Dr Roman Gerodimos
Associate Professor of Global Current Affairs at Bournemouth University and a senior faculty member at the Salzburg Academy on Media & Global Change. He is currently producing a documentary on NATO and European security in the 21st century.
Section 5: Policy and Strategy
- The uses and abuses of the left-right distinction in the campaign
- Entitlement and incoherence: centrist ‘bollocks’
- Brexit doesn’t mean Brexit, but the pursuit of power
- What ever happened to euroscepticism?
- Immigration in the 2019 General Election campaign
- Immigration in party manifestos: threat or resource?
- Foreign policy in the 2019 election
- The Rorschach election: how the US narrates UK politics
- If everyone has a mandate… surely nobody has a mandate?
- The climate election that wasn’t
- Is this a climate election (yet)?
- Movement-led electoral communication: Extinction Rebellion and party policy in the media
One of the central tenets of the Leave campaign in 2016 and of Boris Johnson’s campaign in 2019 was the idea of ‘Global Britain’: a prosperous, extrovert, sovereign country that has taken back control of its laws and borders, quickly doing beneficial trade deals with the world, away from the regulatory shackles of the EU. The reality, as we are about to discover, is slightly more complicated and this election campaign serves as a warning.
The reality is that Britain is already facing major challenges to its security and sovereignty – not from the European Union, but from Russia and China. Both countries, each for their own reasons and in their own ways, are engaging in separate massive campaigns of strategic expansion, influence and penetration in the domestic systems of western liberal democracies, the Middle East and – in the case of China – Africa, the Pacific and the Americas, too. The evidence that this is already happening in the UK, too is vast, sustained and public: from daily cyber attacks (against infrastructure, academia, industry and government targets) and assassinations in UK soil (such as the Salisbury chemical attack) to complex hybrid war operations (including disinformation campaigns) and the cultivation of networks of agents and informants within UK communities – including universities.
We know that Russian activists tried to assist the break-up of the UK during the 2015 referendum on Scottish independence – and when they failed, they orchestrated a disinformation campaign to discredit the referendum itself. We know that the Leave campaign was supported by Russian bots and by a conglomerate of shadowy economic and political interest groups associated with the Kremlin, Cambridge Analytica and the 2016 Trump campaign.
The Russian government would have probably been happy regardless of the outcome of the UK election. As revealed in the report on illicit Russian activities in Britain by the cross-party intelligence and security select committee (ISC), which the government tried to suppress, several Russian oligarchs – some associated with Vladimir Putin himself – have donated large amounts to the Conservative Party and are socially associated with the prime minister. Such reports are not new; evidence of Russian cash flows into the party’s coffers has been public for years. Labour’s lacklustre support of the government’s counter-measures after Salisbury aided the Russian government’s misinformation campaign, which fabricated and promoted more than 30 different theories about who was responsible so as to sow confusion and cynicism towards the UK authorities.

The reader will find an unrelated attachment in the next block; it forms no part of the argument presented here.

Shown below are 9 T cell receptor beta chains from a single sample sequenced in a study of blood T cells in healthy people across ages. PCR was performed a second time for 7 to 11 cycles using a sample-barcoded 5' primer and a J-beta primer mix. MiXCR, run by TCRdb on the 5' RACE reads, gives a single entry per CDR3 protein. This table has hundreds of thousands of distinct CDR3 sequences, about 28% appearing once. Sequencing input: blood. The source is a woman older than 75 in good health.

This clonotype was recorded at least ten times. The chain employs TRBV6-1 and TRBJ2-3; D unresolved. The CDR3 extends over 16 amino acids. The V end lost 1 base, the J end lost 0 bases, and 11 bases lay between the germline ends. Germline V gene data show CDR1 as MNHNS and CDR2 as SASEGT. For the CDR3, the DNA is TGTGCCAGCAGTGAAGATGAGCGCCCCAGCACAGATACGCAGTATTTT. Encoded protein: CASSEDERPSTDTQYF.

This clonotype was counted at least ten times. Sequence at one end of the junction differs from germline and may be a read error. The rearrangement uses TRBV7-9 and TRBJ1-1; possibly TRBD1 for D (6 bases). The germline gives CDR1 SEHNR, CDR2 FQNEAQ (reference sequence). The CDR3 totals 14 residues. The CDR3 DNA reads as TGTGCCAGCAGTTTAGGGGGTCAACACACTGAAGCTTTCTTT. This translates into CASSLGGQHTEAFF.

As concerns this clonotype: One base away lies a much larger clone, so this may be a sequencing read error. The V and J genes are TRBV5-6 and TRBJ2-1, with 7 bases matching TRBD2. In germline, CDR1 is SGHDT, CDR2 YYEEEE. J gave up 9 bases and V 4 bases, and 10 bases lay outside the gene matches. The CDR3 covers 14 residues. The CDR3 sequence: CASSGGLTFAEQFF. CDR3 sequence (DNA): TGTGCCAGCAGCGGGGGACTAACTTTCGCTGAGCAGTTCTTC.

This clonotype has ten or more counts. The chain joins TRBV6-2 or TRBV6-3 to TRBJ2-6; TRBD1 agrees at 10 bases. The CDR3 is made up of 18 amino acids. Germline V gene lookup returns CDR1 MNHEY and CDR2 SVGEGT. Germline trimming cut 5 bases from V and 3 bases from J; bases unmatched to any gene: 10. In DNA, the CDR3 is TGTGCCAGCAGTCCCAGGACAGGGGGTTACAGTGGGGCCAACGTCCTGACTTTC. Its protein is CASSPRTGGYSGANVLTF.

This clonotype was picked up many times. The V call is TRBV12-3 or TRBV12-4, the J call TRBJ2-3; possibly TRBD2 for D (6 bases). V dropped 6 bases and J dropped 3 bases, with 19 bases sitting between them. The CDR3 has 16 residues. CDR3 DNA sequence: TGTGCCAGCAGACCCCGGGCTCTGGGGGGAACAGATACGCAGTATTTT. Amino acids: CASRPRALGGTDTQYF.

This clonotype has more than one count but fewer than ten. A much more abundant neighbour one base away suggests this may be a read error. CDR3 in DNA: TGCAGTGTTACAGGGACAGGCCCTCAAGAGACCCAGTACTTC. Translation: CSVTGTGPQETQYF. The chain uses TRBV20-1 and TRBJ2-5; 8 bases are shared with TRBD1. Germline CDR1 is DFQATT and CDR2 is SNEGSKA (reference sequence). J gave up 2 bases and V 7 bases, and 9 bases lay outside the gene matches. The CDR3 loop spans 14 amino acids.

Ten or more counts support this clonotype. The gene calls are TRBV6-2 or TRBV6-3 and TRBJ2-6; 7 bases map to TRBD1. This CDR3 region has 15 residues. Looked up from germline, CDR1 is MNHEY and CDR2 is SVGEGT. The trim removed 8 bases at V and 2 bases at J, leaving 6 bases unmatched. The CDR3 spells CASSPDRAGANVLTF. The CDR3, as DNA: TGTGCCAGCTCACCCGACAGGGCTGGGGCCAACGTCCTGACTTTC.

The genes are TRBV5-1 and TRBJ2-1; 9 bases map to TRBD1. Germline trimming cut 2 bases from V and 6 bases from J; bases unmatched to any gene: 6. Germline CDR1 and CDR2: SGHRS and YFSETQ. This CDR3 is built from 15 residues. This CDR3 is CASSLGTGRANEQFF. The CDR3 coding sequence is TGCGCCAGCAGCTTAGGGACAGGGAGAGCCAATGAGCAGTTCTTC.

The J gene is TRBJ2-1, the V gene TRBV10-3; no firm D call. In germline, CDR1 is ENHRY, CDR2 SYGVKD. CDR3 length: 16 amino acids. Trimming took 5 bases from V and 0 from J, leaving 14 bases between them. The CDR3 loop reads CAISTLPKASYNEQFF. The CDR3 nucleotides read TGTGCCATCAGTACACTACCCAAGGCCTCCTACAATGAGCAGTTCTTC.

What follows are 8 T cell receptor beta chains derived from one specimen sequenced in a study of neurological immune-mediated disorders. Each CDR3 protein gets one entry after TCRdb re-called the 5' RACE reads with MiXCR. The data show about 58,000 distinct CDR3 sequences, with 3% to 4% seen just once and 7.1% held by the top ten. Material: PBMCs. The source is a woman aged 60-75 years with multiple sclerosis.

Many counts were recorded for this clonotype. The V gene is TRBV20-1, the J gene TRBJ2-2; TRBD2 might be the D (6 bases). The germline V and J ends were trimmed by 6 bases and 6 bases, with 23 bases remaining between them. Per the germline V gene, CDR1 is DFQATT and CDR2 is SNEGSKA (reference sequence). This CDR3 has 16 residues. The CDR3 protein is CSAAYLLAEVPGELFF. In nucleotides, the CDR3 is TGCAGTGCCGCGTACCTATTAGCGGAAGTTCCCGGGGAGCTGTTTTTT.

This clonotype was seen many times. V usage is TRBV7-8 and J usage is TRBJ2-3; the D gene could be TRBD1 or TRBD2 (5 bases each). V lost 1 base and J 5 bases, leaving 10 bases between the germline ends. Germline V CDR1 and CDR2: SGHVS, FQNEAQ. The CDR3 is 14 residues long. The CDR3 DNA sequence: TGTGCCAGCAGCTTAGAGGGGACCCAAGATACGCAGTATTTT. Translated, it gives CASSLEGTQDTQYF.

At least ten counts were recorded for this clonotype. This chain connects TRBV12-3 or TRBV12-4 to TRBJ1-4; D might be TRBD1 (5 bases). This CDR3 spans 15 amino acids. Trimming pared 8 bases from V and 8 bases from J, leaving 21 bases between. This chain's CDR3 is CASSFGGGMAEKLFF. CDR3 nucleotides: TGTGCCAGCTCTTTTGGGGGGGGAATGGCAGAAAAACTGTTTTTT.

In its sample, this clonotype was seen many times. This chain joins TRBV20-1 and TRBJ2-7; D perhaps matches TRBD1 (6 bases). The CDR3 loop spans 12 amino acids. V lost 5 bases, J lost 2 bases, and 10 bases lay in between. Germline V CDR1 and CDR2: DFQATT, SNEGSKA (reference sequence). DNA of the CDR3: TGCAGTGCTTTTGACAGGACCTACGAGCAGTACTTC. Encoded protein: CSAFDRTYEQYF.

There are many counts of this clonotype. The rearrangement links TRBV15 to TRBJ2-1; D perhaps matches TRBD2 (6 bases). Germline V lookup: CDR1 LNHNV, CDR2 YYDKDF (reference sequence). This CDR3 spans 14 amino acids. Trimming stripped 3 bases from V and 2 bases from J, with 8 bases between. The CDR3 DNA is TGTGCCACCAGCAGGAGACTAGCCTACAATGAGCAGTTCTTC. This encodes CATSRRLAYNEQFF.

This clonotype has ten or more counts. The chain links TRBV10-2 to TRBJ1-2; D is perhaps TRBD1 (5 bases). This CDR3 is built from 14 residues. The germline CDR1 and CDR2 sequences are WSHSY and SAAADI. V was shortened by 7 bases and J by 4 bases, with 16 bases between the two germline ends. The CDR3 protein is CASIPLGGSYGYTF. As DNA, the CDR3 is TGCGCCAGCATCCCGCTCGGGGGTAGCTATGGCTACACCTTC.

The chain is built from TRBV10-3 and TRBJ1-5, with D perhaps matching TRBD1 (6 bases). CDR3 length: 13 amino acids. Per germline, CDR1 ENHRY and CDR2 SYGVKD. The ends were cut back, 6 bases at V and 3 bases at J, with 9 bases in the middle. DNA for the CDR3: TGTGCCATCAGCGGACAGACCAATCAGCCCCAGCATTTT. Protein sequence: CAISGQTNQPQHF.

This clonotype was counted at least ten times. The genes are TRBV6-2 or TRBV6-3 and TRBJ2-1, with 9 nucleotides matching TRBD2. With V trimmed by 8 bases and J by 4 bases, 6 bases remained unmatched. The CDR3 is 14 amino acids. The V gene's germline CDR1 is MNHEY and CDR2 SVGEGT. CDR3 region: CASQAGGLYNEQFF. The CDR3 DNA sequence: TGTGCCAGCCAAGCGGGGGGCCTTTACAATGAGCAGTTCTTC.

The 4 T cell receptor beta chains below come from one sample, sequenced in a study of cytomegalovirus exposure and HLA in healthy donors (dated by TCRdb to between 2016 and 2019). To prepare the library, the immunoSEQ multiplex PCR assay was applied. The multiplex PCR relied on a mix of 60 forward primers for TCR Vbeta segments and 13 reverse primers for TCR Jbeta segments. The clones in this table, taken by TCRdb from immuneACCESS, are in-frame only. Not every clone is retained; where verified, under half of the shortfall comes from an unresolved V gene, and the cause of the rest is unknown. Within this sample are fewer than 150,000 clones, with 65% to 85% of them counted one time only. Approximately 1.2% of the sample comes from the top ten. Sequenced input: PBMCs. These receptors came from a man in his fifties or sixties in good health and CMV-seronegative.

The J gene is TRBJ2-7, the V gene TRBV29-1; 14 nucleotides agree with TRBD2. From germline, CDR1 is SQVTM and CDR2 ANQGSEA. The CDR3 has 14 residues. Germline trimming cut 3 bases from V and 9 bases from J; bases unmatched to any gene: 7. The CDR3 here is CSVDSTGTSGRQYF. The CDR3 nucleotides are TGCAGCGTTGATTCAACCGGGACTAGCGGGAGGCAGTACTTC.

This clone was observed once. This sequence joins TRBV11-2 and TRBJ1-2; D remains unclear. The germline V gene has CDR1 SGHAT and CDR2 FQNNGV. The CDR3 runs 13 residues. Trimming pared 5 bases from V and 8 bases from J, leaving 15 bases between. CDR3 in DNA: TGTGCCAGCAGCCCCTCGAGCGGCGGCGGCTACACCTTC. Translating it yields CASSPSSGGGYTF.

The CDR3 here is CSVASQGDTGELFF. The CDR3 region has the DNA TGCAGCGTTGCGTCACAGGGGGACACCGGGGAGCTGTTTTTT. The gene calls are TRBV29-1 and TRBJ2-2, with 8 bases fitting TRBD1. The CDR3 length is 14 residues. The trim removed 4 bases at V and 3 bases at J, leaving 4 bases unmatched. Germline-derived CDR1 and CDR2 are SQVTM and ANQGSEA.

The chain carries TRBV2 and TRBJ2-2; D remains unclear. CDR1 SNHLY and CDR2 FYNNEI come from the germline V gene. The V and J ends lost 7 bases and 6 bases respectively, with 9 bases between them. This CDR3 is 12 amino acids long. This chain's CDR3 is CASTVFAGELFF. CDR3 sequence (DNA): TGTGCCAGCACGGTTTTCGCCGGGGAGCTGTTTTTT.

As for China, the new government will now have to make a decision on whether to allow Huawei into the UK’s 5G network – a move that would have massive security implications. Other countries have already banned or are considering banning Huawei from using their networking equipment, while evidence has emerged of the Chinese government putting pressure on foreign governments to approve 5G network agreements with the company.
In 2016, the Chief of the MI6, Sir Alex Younger, warned that attempts to subvert democracy by countries such as Russia “pose a fundamental threat to British sovereignty”. The UK may be taking its laws and borders back from the European Union, but it is also stepping outside of the only reliably liberal and democratic supranational structure in the world. Britain will now have to fulfil its ‘global mission’ alone; working with a notoriously unreliable US administration (itself going into an impeachment trial and an election year); with two nuclear superpowers carefully placing their chips around the globe; and with its domestic political and technological infrastructures under the influence of those same foreign actors and, in the case of social media, murky private interests.
Rather than emerging as a sovereign beacon – a politically correct neo-colonial power for the woke 21st century – Britain may find its own domestic sovereignty colonised as a theatre of the New Cold War. This New Cold War may be different to the old one; its aims, risks, costs, weapons, victims and endgame are still unclear, invisible and fragmented. However, the core concept of deterrence – of setting credible red lines – is still applicable. All this may be happening simply because we are allowing it to happen.